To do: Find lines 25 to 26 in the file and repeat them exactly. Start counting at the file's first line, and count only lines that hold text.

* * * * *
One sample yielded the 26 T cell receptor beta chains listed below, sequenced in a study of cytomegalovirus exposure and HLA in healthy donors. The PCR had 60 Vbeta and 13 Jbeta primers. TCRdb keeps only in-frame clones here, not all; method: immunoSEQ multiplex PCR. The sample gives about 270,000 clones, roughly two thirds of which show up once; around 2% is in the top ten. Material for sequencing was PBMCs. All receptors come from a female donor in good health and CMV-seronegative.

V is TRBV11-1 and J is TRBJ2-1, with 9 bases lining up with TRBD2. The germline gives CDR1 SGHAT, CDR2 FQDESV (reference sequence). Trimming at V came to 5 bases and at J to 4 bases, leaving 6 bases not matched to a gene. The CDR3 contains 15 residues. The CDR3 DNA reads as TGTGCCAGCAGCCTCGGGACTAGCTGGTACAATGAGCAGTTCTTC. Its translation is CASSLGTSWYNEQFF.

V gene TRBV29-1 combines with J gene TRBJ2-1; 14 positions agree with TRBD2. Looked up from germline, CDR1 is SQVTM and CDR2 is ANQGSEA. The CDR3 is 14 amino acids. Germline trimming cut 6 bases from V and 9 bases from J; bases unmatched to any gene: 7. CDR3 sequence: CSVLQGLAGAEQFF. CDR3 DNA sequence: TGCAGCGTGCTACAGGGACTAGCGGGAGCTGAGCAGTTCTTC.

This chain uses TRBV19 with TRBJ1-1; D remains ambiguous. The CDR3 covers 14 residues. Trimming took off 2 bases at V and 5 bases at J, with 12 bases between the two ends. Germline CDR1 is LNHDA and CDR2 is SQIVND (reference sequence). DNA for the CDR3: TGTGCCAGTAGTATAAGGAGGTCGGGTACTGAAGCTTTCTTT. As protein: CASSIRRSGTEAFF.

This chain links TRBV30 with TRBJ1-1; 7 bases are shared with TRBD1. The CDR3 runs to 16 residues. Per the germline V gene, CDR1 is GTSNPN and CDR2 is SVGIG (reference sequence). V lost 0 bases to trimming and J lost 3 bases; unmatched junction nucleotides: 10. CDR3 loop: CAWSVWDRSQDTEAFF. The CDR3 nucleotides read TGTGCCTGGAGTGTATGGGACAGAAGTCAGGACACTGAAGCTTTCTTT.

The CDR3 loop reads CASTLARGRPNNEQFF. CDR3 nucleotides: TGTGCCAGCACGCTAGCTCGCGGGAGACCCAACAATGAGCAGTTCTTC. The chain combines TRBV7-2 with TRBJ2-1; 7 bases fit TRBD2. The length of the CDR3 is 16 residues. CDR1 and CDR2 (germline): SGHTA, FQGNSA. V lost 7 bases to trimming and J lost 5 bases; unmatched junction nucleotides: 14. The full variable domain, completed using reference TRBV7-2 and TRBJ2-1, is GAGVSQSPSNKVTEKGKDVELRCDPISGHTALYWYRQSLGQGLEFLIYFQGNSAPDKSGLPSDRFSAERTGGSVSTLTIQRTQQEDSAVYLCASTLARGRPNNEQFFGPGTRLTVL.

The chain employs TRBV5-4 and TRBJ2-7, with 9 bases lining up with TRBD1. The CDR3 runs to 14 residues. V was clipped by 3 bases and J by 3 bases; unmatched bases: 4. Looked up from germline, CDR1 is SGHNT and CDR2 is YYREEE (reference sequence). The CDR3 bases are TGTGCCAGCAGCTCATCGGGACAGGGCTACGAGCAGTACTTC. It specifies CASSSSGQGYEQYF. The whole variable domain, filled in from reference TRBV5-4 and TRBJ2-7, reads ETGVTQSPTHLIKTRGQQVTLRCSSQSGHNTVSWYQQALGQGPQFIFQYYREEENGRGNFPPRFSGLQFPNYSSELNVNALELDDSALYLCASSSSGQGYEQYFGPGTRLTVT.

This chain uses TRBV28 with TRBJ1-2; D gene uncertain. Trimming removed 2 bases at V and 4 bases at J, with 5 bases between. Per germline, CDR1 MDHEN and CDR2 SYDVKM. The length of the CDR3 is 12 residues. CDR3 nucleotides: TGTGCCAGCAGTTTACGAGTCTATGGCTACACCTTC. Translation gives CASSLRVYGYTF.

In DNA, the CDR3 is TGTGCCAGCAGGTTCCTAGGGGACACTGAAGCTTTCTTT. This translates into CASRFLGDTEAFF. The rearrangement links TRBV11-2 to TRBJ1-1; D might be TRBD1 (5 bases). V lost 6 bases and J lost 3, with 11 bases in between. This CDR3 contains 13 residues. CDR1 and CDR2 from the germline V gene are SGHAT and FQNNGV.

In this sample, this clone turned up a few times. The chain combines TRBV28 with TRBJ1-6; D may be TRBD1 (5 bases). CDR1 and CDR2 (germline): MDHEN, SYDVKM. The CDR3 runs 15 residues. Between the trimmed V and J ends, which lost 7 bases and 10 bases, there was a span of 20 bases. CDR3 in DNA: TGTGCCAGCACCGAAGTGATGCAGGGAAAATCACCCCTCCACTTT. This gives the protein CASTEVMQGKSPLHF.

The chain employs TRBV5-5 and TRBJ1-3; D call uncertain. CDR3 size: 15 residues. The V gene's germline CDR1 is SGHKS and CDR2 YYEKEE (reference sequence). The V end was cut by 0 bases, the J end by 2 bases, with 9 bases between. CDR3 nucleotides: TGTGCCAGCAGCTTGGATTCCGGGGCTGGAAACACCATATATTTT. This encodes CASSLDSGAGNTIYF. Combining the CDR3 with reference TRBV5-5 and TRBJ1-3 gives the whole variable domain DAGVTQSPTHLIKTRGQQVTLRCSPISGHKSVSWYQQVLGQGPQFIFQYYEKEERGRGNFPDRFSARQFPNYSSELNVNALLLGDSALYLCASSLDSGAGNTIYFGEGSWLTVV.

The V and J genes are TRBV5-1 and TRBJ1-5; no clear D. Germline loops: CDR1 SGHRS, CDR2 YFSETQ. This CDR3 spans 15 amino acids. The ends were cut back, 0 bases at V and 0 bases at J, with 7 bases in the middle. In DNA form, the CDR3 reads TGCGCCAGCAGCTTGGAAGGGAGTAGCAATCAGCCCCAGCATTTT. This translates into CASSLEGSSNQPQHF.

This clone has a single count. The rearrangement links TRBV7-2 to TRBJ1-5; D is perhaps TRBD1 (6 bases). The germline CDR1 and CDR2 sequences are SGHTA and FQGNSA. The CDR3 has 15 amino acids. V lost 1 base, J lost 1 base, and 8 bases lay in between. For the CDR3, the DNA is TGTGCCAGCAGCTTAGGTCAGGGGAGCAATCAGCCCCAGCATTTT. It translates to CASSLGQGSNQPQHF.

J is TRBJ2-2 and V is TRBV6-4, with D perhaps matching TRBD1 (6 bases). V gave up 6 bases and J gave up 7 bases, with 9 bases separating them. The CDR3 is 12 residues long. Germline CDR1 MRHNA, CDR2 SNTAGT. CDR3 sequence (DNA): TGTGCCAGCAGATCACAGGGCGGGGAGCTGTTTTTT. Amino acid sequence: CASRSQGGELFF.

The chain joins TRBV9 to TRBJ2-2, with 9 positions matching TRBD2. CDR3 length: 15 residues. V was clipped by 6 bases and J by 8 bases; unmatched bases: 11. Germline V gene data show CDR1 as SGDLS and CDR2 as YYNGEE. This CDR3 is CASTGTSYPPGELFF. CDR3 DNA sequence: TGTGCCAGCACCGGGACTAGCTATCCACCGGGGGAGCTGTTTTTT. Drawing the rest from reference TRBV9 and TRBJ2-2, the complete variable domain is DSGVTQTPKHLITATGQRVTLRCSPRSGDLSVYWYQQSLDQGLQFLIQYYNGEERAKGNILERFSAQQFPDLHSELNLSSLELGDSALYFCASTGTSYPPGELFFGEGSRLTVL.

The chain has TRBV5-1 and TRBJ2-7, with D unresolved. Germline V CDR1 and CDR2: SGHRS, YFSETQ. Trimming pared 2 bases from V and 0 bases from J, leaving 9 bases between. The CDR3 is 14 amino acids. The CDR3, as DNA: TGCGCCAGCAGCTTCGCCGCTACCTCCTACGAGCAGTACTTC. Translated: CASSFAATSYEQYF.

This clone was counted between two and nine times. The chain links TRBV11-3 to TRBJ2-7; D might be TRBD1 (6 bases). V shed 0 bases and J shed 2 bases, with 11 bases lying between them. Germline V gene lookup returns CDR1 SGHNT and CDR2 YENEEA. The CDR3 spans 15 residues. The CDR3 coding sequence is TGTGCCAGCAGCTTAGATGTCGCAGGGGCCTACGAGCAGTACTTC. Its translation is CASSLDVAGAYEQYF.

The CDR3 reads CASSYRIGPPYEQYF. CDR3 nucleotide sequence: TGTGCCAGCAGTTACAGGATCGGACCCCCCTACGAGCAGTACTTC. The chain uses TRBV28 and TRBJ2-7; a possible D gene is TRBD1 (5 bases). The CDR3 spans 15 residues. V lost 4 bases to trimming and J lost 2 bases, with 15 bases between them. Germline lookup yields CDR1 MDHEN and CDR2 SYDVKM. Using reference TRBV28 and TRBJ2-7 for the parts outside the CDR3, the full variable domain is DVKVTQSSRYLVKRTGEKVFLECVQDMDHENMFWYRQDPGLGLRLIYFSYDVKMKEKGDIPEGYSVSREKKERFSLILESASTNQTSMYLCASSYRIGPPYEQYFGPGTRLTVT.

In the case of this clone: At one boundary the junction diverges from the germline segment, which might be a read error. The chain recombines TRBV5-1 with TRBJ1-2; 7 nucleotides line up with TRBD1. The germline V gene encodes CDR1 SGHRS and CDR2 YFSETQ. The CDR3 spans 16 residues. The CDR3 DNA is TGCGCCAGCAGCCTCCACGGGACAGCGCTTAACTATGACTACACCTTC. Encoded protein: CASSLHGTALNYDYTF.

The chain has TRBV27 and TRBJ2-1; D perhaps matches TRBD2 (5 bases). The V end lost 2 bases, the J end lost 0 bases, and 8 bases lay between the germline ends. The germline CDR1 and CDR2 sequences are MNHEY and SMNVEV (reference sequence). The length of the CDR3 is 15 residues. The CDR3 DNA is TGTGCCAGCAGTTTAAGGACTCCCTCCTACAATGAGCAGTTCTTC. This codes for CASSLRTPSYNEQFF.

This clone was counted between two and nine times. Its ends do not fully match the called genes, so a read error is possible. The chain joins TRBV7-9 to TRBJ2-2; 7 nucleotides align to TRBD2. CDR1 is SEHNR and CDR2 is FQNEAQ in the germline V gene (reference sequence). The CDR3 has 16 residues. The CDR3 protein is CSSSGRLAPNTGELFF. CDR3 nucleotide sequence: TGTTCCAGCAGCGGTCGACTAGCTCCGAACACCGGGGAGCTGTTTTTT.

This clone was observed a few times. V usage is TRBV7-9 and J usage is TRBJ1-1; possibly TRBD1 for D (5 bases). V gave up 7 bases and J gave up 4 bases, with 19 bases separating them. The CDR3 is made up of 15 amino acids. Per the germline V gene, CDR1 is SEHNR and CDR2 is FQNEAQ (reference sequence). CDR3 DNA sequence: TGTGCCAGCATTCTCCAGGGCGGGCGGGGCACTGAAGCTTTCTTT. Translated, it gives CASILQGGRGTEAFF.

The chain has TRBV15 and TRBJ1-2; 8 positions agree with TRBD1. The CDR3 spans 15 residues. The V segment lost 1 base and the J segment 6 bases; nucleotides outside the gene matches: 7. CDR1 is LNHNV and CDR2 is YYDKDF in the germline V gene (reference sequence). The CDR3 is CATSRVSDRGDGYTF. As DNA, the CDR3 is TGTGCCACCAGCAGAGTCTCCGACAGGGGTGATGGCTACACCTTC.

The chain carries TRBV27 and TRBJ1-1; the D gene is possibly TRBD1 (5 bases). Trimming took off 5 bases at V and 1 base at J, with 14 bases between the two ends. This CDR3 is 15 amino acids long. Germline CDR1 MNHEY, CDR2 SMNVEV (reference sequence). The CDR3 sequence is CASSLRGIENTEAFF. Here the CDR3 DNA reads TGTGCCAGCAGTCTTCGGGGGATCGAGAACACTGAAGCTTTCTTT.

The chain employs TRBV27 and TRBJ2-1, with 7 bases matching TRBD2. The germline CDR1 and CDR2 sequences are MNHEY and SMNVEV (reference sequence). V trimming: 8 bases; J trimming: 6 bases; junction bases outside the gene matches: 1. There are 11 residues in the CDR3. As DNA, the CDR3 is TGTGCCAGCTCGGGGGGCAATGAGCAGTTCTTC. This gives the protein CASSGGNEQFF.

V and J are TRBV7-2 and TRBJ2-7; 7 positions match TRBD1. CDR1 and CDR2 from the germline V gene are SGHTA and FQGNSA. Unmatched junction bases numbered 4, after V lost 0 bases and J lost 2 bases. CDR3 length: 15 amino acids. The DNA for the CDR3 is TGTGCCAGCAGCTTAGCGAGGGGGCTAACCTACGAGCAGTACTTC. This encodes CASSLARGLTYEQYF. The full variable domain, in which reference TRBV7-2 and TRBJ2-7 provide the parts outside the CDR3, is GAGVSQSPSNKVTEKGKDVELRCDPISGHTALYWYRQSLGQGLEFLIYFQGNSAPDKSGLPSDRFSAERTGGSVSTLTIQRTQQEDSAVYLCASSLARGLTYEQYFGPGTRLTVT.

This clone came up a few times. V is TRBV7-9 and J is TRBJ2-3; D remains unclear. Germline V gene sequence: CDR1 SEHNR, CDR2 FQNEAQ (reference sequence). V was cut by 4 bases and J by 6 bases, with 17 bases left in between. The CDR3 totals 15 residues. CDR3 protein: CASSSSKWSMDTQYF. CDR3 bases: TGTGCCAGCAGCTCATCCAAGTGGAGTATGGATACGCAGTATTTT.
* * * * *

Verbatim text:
The chain employs TRBV27 and TRBJ2-1, with 7 bases matching TRBD2. The germline CDR1 and CDR2 sequences are MNHEY and SMNVEV (reference sequence). V trimming: 8 bases; J trimming: 6 bases; junction bases outside the gene matches: 1. There are 11 residues in the CDR3. As DNA, the CDR3 is TGTGCCAGCTCGGGGGGCAATGAGCAGTTCTTC. This gives the protein CASSGGNEQFF.

V and J are TRBV7-2 and TRBJ2-7; 7 positions match TRBD1. CDR1 and CDR2 from the germline V gene are SGHTA and FQGNSA. Unmatched junction bases numbered 4, after V lost 0 bases and J lost 2 bases. CDR3 length: 15 amino acids. The DNA for the CDR3 is TGTGCCAGCAGCTTAGCGAGGGGGCTAACCTACGAGCAGTACTTC. This encodes CASSLARGLTYEQYF. The full variable domain, in which reference TRBV7-2 and TRBJ2-7 provide the parts outside the CDR3, is GAGVSQSPSNKVTEKGKDVELRCDPISGHTALYWYRQSLGQGLEFLIYFQGNSAPDKSGLPSDRFSAERTGGSVSTLTIQRTQQEDSAVYLCASSLARGLTYEQYFGPGTRLTVT.